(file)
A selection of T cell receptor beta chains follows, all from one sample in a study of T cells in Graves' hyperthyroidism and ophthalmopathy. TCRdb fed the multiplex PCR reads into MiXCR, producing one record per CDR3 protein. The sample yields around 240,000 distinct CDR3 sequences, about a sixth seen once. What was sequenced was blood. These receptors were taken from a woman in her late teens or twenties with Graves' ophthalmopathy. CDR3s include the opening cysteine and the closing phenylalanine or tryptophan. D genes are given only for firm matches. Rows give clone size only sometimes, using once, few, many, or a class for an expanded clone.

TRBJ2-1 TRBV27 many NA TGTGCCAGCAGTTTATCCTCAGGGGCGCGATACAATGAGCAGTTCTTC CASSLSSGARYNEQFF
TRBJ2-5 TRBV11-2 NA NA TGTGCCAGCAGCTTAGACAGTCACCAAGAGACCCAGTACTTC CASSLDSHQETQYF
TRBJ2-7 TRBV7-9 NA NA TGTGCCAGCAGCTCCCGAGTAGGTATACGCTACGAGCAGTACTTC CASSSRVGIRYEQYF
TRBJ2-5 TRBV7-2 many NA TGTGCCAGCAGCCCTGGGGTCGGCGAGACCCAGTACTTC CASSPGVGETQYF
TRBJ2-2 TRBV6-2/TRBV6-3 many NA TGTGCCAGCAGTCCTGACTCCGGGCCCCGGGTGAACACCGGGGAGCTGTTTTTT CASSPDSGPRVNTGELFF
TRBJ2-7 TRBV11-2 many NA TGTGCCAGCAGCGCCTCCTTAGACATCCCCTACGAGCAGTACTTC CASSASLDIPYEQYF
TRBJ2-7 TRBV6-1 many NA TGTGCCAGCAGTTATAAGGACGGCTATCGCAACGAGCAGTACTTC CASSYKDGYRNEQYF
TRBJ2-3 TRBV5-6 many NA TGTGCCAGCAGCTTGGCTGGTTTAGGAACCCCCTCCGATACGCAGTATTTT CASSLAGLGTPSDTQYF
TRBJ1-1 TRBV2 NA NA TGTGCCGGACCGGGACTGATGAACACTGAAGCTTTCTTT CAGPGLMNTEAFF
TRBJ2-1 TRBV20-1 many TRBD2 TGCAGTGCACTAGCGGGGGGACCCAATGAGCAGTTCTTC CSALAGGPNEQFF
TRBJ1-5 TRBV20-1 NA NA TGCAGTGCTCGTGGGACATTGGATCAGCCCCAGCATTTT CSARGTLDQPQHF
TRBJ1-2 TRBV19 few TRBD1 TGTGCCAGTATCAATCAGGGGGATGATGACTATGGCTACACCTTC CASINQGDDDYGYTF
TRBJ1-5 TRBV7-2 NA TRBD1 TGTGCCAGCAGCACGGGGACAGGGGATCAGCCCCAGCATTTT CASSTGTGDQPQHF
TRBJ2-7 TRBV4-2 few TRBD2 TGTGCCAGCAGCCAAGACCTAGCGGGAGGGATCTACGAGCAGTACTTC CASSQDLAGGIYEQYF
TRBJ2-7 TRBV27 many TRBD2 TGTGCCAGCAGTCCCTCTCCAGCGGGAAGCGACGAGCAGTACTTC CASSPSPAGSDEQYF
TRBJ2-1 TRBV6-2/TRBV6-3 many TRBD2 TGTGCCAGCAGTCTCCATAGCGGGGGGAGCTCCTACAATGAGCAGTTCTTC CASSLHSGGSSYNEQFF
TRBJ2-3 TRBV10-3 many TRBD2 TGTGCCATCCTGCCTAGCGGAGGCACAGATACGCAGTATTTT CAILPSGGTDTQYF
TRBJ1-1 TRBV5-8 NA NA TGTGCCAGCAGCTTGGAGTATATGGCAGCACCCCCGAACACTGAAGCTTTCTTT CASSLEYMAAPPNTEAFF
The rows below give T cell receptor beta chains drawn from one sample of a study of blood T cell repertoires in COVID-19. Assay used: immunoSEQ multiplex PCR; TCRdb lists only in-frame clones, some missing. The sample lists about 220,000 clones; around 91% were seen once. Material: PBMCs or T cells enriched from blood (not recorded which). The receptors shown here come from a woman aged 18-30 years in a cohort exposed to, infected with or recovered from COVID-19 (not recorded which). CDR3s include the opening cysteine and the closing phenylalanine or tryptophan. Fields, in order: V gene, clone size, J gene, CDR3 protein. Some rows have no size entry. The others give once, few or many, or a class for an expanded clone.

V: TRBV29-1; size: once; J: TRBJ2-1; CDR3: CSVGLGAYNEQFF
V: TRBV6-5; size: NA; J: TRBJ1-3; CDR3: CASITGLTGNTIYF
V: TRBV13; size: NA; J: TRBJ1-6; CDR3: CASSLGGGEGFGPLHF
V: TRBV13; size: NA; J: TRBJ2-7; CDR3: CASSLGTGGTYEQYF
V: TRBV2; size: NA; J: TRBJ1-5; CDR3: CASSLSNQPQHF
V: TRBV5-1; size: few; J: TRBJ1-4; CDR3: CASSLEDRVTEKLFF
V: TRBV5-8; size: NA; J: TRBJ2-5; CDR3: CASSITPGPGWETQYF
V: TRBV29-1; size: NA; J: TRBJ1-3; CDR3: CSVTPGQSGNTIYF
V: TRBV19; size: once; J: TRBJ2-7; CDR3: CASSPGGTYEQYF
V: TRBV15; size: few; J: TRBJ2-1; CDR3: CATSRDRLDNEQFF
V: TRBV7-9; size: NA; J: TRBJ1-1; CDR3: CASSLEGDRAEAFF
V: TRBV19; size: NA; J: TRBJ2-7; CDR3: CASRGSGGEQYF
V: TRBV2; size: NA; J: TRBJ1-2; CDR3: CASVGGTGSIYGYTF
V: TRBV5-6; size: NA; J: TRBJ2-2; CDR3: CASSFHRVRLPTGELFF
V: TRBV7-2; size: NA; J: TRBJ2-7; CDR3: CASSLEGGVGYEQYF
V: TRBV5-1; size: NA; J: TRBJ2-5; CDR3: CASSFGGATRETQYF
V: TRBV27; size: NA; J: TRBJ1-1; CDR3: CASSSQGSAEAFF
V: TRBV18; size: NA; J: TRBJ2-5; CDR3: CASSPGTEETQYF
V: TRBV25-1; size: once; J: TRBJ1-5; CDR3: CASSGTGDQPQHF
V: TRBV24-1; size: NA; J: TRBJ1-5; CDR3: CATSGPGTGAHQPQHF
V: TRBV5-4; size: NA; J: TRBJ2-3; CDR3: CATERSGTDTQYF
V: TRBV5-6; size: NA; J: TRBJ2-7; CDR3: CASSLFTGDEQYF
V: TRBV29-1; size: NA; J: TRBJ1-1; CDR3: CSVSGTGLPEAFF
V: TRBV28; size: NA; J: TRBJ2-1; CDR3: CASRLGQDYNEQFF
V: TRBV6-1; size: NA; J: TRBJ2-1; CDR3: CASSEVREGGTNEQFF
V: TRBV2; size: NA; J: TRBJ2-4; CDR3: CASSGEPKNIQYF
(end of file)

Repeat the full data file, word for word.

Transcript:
A selection of T cell receptor beta chains follows, all from one sample in a study of T cells in Graves' hyperthyroidism and ophthalmopathy. TCRdb fed the multiplex PCR reads into MiXCR, producing one record per CDR3 protein. The sample yields around 240,000 distinct CDR3 sequences, about a sixth seen once. What was sequenced was blood. These receptors were taken from a woman in her late teens or twenties with Graves' ophthalmopathy. CDR3s include the opening cysteine and the closing phenylalanine or tryptophan. D genes are given only for firm matches. Rows give clone size only sometimes, using once, few, many, or a class for an expanded clone.

TRBJ2-1 TRBV27 many NA TGTGCCAGCAGTTTATCCTCAGGGGCGCGATACAATGAGCAGTTCTTC CASSLSSGARYNEQFF
TRBJ2-5 TRBV11-2 NA NA TGTGCCAGCAGCTTAGACAGTCACCAAGAGACCCAGTACTTC CASSLDSHQETQYF
TRBJ2-7 TRBV7-9 NA NA TGTGCCAGCAGCTCCCGAGTAGGTATACGCTACGAGCAGTACTTC CASSSRVGIRYEQYF
TRBJ2-5 TRBV7-2 many NA TGTGCCAGCAGCCCTGGGGTCGGCGAGACCCAGTACTTC CASSPGVGETQYF
TRBJ2-2 TRBV6-2/TRBV6-3 many NA TGTGCCAGCAGTCCTGACTCCGGGCCCCGGGTGAACACCGGGGAGCTGTTTTTT CASSPDSGPRVNTGELFF
TRBJ2-7 TRBV11-2 many NA TGTGCCAGCAGCGCCTCCTTAGACATCCCCTACGAGCAGTACTTC CASSASLDIPYEQYF
TRBJ2-7 TRBV6-1 many NA TGTGCCAGCAGTTATAAGGACGGCTATCGCAACGAGCAGTACTTC CASSYKDGYRNEQYF
TRBJ2-3 TRBV5-6 many NA TGTGCCAGCAGCTTGGCTGGTTTAGGAACCCCCTCCGATACGCAGTATTTT CASSLAGLGTPSDTQYF
TRBJ1-1 TRBV2 NA NA TGTGCCGGACCGGGACTGATGAACACTGAAGCTTTCTTT CAGPGLMNTEAFF
TRBJ2-1 TRBV20-1 many TRBD2 TGCAGTGCACTAGCGGGGGGACCCAATGAGCAGTTCTTC CSALAGGPNEQFF
TRBJ1-5 TRBV20-1 NA NA TGCAGTGCTCGTGGGACATTGGATCAGCCCCAGCATTTT CSARGTLDQPQHF
TRBJ1-2 TRBV19 few TRBD1 TGTGCCAGTATCAATCAGGGGGATGATGACTATGGCTACACCTTC CASINQGDDDYGYTF
TRBJ1-5 TRBV7-2 NA TRBD1 TGTGCCAGCAGCACGGGGACAGGGGATCAGCCCCAGCATTTT CASSTGTGDQPQHF
TRBJ2-7 TRBV4-2 few TRBD2 TGTGCCAGCAGCCAAGACCTAGCGGGAGGGATCTACGAGCAGTACTTC CASSQDLAGGIYEQYF
TRBJ2-7 TRBV27 many TRBD2 TGTGCCAGCAGTCCCTCTCCAGCGGGAAGCGACGAGCAGTACTTC CASSPSPAGSDEQYF
TRBJ2-1 TRBV6-2/TRBV6-3 many TRBD2 TGTGCCAGCAGTCTCCATAGCGGGGGGAGCTCCTACAATGAGCAGTTCTTC CASSLHSGGSSYNEQFF
TRBJ2-3 TRBV10-3 many TRBD2 TGTGCCATCCTGCCTAGCGGAGGCACAGATACGCAGTATTTT CAILPSGGTDTQYF
TRBJ1-1 TRBV5-8 NA NA TGTGCCAGCAGCTTGGAGTATATGGCAGCACCCCCGAACACTGAAGCTTTCTTT CASSLEYMAAPPNTEAFF
The rows below give T cell receptor beta chains drawn from one sample of a study of blood T cell repertoires in COVID-19. Assay used: immunoSEQ multiplex PCR; TCRdb lists only in-frame clones, some missing. The sample lists about 220,000 clones; around 91% were seen once. Material: PBMCs or T cells enriched from blood (not recorded which). The receptors shown here come from a woman aged 18-30 years in a cohort exposed to, infected with or recovered from COVID-19 (not recorded which). CDR3s include the opening cysteine and the closing phenylalanine or tryptophan. Fields, in order: V gene, clone size, J gene, CDR3 protein. Some rows have no size entry. The others give once, few or many, or a class for an expanded clone.

V: TRBV29-1; size: once; J: TRBJ2-1; CDR3: CSVGLGAYNEQFF
V: TRBV6-5; size: NA; J: TRBJ1-3; CDR3: CASITGLTGNTIYF
V: TRBV13; size: NA; J: TRBJ1-6; CDR3: CASSLGGGEGFGPLHF
V: TRBV13; size: NA; J: TRBJ2-7; CDR3: CASSLGTGGTYEQYF
V: TRBV2; size: NA; J: TRBJ1-5; CDR3: CASSLSNQPQHF
V: TRBV5-1; size: few; J: TRBJ1-4; CDR3: CASSLEDRVTEKLFF
V: TRBV5-8; size: NA; J: TRBJ2-5; CDR3: CASSITPGPGWETQYF
V: TRBV29-1; size: NA; J: TRBJ1-3; CDR3: CSVTPGQSGNTIYF
V: TRBV19; size: once; J: TRBJ2-7; CDR3: CASSPGGTYEQYF
V: TRBV15; size: few; J: TRBJ2-1; CDR3: CATSRDRLDNEQFF
V: TRBV7-9; size: NA; J: TRBJ1-1; CDR3: CASSLEGDRAEAFF
V: TRBV19; size: NA; J: TRBJ2-7; CDR3: CASRGSGGEQYF
V: TRBV2; size: NA; J: TRBJ1-2; CDR3: CASVGGTGSIYGYTF
V: TRBV5-6; size: NA; J: TRBJ2-2; CDR3: CASSFHRVRLPTGELFF
V: TRBV7-2; size: NA; J: TRBJ2-7; CDR3: CASSLEGGVGYEQYF
V: TRBV5-1; size: NA; J: TRBJ2-5; CDR3: CASSFGGATRETQYF
V: TRBV27; size: NA; J: TRBJ1-1; CDR3: CASSSQGSAEAFF
V: TRBV18; size: NA; J: TRBJ2-5; CDR3: CASSPGTEETQYF
V: TRBV25-1; size: once; J: TRBJ1-5; CDR3: CASSGTGDQPQHF
V: TRBV24-1; size: NA; J: TRBJ1-5; CDR3: CATSGPGTGAHQPQHF
V: TRBV5-4; size: NA; J: TRBJ2-3; CDR3: CATERSGTDTQYF
V: TRBV5-6; size: NA; J: TRBJ2-7; CDR3: CASSLFTGDEQYF
V: TRBV29-1; size: NA; J: TRBJ1-1; CDR3: CSVSGTGLPEAFF
V: TRBV28; size: NA; J: TRBJ2-1; CDR3: CASRLGQDYNEQFF
V: TRBV6-1; size: NA; J: TRBJ2-1; CDR3: CASSEVREGGTNEQFF
V: TRBV2; size: NA; J: TRBJ2-4; CDR3: CASSGEPKNIQYF